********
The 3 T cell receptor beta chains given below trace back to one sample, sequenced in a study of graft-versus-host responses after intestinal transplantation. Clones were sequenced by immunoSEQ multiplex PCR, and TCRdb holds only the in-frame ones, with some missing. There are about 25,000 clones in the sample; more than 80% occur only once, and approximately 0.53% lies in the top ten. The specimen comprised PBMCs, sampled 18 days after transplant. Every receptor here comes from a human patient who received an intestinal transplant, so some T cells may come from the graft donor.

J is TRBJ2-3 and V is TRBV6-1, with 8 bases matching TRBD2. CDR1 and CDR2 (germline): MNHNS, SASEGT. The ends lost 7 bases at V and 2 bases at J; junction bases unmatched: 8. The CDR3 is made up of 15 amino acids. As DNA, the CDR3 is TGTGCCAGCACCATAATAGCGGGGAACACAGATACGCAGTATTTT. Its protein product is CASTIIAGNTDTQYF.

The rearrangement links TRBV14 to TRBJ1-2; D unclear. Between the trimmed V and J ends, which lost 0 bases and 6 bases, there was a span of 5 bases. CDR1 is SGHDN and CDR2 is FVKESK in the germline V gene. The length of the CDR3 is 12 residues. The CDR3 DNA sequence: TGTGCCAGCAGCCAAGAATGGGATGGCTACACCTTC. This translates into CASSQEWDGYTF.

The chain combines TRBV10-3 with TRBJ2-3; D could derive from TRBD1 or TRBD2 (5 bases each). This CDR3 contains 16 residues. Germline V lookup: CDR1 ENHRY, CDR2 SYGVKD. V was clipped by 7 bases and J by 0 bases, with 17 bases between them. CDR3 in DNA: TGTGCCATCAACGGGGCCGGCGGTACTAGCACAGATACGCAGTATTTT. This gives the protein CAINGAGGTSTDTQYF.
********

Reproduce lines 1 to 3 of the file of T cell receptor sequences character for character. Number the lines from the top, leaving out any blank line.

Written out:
The 3 T cell receptor beta chains given below trace back to one sample, sequenced in a study of graft-versus-host responses after intestinal transplantation. Clones were sequenced by immunoSEQ multiplex PCR, and TCRdb holds only the in-frame ones, with some missing. There are about 25,000 clones in the sample; more than 80% occur only once, and approximately 0.53% lies in the top ten. The specimen comprised PBMCs, sampled 18 days after transplant. Every receptor here comes from a human patient who received an intestinal transplant, so some T cells may come from the graft donor.

J is TRBJ2-3 and V is TRBV6-1, with 8 bases matching TRBD2. CDR1 and CDR2 (germline): MNHNS, SASEGT. The ends lost 7 bases at V and 2 bases at J; junction bases unmatched: 8. The CDR3 is made up of 15 amino acids. As DNA, the CDR3 is TGTGCCAGCACCATAATAGCGGGGAACACAGATACGCAGTATTTT. Its protein product is CASTIIAGNTDTQYF.

The rearrangement links TRBV14 to TRBJ1-2; D unclear. Between the trimmed V and J ends, which lost 0 bases and 6 bases, there was a span of 5 bases. CDR1 is SGHDN and CDR2 is FVKESK in the germline V gene. The length of the CDR3 is 12 residues. The CDR3 DNA sequence: TGTGCCAGCAGCCAAGAATGGGATGGCTACACCTTC. This translates into CASSQEWDGYTF.